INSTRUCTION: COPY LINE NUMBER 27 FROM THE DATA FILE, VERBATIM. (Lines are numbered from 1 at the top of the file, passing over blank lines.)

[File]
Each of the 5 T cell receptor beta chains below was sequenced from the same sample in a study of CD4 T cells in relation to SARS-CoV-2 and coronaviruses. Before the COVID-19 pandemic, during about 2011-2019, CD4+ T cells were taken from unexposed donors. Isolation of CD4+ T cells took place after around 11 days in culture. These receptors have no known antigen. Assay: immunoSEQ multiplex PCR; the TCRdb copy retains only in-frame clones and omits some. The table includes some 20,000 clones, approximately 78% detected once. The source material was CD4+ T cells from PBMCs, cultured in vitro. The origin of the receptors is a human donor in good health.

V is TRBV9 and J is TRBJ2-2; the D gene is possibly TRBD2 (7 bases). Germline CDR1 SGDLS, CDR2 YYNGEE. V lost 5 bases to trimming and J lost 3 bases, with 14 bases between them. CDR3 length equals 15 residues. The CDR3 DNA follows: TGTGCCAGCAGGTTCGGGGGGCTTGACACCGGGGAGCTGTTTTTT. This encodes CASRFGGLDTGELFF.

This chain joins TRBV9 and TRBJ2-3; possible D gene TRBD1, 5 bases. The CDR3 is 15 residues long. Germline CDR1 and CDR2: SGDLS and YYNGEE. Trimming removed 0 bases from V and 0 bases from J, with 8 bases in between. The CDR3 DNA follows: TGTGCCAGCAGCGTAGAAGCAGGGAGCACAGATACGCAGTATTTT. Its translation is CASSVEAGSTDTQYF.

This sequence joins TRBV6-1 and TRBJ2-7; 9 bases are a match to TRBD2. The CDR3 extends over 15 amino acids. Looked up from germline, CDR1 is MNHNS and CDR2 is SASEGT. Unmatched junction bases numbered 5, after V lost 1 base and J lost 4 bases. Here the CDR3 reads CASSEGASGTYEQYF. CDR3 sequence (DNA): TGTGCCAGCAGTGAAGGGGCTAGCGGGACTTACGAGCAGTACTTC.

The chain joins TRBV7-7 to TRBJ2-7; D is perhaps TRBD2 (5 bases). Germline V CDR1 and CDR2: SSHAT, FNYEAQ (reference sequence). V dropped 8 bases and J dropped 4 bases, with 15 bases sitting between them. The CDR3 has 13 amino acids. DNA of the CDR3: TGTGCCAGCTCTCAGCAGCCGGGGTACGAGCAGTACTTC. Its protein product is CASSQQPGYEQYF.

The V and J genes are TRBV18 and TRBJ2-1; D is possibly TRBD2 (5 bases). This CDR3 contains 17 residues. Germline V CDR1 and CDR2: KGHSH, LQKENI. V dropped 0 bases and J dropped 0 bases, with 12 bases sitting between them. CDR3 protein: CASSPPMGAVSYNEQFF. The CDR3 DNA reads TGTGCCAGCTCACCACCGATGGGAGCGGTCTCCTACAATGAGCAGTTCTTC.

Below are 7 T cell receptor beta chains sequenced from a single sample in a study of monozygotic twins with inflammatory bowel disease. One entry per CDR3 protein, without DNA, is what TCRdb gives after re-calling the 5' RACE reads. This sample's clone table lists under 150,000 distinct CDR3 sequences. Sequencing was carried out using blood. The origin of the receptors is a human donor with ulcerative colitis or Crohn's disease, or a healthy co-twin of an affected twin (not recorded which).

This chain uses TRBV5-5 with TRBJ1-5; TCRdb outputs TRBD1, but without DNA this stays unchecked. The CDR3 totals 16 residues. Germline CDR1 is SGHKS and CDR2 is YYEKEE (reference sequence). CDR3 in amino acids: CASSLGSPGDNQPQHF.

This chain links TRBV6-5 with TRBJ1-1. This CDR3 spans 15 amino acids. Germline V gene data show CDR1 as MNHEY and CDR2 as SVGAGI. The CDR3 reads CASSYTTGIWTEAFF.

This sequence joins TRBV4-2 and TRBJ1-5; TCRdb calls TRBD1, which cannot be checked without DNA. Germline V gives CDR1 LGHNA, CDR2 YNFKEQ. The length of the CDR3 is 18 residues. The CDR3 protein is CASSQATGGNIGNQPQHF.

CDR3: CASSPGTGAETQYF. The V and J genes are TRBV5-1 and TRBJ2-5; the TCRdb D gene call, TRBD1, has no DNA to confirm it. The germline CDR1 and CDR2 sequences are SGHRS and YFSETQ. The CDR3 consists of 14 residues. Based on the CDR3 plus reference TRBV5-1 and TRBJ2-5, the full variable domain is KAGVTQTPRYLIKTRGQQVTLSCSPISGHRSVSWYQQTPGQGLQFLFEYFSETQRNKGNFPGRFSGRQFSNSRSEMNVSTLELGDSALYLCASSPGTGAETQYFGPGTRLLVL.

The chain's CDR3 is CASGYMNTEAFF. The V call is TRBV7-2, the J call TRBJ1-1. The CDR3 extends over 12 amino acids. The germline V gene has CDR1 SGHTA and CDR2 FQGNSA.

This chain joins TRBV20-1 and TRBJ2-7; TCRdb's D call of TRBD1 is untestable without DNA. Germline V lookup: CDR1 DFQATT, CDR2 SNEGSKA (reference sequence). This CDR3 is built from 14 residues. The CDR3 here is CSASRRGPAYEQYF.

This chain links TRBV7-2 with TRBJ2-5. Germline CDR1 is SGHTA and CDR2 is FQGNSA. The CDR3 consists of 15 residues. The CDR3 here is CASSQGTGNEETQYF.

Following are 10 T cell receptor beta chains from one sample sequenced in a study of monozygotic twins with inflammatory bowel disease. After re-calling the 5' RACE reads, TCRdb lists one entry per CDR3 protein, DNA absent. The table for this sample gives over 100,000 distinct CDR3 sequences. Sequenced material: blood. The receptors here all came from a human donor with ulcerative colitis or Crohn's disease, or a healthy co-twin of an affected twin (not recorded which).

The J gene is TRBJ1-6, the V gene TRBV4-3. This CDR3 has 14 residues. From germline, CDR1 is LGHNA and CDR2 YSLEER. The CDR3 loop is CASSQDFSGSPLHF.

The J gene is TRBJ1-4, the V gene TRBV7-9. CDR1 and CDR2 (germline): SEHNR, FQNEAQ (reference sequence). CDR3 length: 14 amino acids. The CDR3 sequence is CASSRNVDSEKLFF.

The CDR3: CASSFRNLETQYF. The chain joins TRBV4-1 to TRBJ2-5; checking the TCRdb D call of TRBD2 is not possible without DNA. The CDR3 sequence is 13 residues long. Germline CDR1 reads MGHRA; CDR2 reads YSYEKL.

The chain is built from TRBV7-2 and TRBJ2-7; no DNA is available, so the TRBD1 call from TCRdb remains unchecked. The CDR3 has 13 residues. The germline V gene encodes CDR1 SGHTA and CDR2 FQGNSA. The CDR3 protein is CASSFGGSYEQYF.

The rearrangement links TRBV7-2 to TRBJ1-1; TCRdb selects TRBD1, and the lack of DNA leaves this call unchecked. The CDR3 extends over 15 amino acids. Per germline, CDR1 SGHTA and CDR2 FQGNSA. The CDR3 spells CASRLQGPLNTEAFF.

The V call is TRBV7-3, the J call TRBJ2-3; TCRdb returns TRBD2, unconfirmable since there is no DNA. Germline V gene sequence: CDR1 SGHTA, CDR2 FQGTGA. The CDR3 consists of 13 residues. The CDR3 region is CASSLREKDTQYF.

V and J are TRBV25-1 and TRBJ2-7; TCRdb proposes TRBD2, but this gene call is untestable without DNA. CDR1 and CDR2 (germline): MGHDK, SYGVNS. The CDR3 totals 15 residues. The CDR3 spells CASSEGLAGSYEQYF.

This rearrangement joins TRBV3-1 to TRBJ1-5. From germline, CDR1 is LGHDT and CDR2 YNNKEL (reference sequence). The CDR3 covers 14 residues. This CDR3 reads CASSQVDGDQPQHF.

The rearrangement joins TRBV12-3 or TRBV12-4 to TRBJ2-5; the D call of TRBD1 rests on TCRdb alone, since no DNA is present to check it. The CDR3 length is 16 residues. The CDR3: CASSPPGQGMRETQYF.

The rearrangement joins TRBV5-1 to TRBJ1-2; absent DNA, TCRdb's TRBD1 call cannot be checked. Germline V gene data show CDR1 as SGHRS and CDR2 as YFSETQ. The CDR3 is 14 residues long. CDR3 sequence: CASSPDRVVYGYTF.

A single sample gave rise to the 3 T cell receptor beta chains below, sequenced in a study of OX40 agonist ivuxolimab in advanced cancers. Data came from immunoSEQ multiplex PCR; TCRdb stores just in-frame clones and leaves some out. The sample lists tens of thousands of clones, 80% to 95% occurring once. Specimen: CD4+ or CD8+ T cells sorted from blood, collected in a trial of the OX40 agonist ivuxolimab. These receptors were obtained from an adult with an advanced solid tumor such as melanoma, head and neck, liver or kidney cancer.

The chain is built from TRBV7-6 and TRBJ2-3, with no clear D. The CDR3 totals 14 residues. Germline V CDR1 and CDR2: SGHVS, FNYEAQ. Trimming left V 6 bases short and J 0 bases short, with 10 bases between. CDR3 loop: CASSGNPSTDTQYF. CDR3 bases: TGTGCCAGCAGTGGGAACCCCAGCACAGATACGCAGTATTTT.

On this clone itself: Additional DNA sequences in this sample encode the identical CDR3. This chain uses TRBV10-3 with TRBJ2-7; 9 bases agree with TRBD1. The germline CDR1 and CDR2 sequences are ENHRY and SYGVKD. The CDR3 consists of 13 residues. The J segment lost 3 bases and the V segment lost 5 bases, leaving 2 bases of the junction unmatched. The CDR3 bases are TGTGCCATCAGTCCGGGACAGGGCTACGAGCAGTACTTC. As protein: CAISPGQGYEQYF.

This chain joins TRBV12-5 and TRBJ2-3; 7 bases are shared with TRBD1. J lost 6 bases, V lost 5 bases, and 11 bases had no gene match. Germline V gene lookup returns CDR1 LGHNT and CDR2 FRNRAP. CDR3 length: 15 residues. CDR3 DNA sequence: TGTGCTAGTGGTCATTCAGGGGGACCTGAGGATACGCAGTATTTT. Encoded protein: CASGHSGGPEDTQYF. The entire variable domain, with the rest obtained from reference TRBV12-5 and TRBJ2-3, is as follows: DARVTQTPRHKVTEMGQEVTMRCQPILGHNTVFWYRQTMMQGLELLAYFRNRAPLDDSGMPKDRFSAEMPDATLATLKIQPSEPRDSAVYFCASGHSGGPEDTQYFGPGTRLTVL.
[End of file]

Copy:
The chain is built from TRBV7-6 and TRBJ2-3, with no clear D. The CDR3 totals 14 residues. Germline V CDR1 and CDR2: SGHVS, FNYEAQ. Trimming left V 6 bases short and J 0 bases short, with 10 bases between. CDR3 loop: CASSGNPSTDTQYF. CDR3 bases: TGTGCCAGCAGTGGGAACCCCAGCACAGATACGCAGTATTTT.